Health Risks of Crack Cocaine Abuse

Crack cocaine is the rock form of cocaine, a chemical substance derived from the coca plant in a powdered form. It’s made by combining powdered cocaine with water and baking soda. The effects of the drug are instantaneous, though they last for a short amount of time (10-20 minutes, in most cases). This frequently leads to a dangerous cycle of bingeing, which can also lead to rapid addiction.

Crack derived its name from the crackling sound that it makes when heated – those who use crack cocaine will typically smoke the substance – however it can also be taken intravenously. Crack is more concentrated than cocaine in its purest form, and because of this, the risk of dependency is extremely high. The National Institute on Drug Abuse noted that although crack and cocaine are derived from the same base substance, crack produces a much more intense high, based on how it is taken.

Health Risks of Crack Cocaine Abuse

Where Does Crack Cocaine Come From?

Crack cocaine has a reputation, as does its powdered counterpart. It is assumed that those who snort powdered cocaine come from wealth, or are using the drug socially (at a party or at a nightclub, for example). Because of the way it is portrayed in mainstream media, cocaine is almost romanticized – think Pulp Fiction, or The Sopranos, or The Wolf of Wall Street. In most films and television shows, cocaine is associated with affluence. Crack, on the other hand, has the opposite reputation. When crack cocaine is being portrayed in the media, it is usually being used by lower-class individuals, and it is rarely ever portrayed as “glamorous”.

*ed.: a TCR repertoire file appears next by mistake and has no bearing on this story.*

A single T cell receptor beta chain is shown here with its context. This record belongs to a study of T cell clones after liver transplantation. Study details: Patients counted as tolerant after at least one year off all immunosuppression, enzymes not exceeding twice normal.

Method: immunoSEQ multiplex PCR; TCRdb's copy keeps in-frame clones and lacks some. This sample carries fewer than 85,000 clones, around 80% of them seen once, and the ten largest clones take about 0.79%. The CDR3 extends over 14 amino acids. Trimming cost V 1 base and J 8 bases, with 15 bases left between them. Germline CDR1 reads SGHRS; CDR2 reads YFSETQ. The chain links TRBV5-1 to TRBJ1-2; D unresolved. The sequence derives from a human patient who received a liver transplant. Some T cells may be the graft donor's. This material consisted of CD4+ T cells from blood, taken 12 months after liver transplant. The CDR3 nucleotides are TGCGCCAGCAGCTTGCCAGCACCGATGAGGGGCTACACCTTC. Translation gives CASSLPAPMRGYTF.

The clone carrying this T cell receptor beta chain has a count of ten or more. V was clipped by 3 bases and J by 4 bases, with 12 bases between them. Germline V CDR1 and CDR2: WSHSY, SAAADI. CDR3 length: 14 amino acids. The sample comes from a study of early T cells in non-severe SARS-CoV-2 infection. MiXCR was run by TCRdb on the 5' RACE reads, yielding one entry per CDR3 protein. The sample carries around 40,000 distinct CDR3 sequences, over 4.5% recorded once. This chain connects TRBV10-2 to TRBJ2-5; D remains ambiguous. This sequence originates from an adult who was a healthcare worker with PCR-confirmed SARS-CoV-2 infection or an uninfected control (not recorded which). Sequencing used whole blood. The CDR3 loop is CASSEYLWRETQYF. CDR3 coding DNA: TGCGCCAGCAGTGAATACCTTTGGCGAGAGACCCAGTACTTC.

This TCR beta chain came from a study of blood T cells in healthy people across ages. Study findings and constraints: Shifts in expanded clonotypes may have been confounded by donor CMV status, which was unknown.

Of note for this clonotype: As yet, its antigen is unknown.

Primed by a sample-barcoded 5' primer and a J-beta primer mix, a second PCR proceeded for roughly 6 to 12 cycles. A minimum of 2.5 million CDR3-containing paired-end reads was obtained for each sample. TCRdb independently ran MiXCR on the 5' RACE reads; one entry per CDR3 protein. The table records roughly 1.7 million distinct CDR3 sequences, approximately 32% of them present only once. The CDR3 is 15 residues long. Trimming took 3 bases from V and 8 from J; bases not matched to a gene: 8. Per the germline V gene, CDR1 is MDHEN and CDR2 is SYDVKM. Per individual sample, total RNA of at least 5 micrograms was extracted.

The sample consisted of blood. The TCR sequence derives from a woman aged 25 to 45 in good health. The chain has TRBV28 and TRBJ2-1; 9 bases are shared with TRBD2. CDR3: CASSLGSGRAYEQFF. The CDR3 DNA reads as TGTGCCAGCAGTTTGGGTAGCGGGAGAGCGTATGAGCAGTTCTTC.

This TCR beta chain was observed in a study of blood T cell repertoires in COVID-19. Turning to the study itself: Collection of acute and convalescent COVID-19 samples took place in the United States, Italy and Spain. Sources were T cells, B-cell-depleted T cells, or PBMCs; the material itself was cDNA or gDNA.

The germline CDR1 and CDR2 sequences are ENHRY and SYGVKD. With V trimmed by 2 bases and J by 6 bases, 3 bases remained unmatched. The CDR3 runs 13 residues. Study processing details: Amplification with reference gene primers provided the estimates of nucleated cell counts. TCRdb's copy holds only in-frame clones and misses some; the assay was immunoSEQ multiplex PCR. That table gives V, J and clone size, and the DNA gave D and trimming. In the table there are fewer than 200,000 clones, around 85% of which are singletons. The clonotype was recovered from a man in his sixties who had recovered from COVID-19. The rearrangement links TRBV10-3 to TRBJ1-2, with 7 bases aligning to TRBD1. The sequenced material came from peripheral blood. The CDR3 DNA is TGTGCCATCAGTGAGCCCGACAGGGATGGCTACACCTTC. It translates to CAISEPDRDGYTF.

The truth is, crack cocaine was originally formulated as a cheaper alternative to cocaine – which has a very high street value. It was more readily available to those in a lower socioeconomic bracket, and it remained consistently affordable. By the mid-1980s, there was a major crack problem throughout a lot of lower-income communities in the United States. The National Institute on Drug Abuse conducted a study in 1991 that showed the majority of crack cocaine users in the US were Caucasian.

Crack Addiction: Signs and Symptoms 

The effects of this drug include euphoria, heightened alertness, dilated pupils, decreased appetite, cravings, and an accelerated heart rate. However, because the “purity” of this drug is so inconsistent, it can be difficult to predict what the effects will be, how long they will last, and how intense they will be. If an individual smokes the substance, it will be immediately absorbed into the lung tissue, causing the high to take hold almost instantaneously. When it comes to crack, the risk of overdose-related death is exceptionally high. Overdose has been known to lead to convulsions, seizures, and coma. There is truly no “safe” way to take crack cocaine, seeing as it is so potent and can be cut with any number of dangerous adulterants or substitutes. If you believe that you or someone you love has been abusing this drug, it is important to seek professional help immediately.

Withdrawal from Crack Cocaine

Withdrawal symptoms include nausea, vomiting, cold sweats, tremors, and restlessness. Because dependency on crack cocaine is both physical and psychological, there will be a host of mental withdrawal symptoms present as well. Because of the potency of the substance, acute withdrawal symptoms are usually quite intense. These symptoms might include anxiety, agitation, depression, suicidal ideation, paranoia, mood swings, insomnia, and recurring nightmares. In order to relieve the physical and psychological symptoms of withdrawal, and to prevent any life-threatening complications, admission to a medically monitored detox is absolutely crucial. For more information on crack cocaine addiction or withdrawal, or to learn more about your treatment options, please feel free to reach out to us today.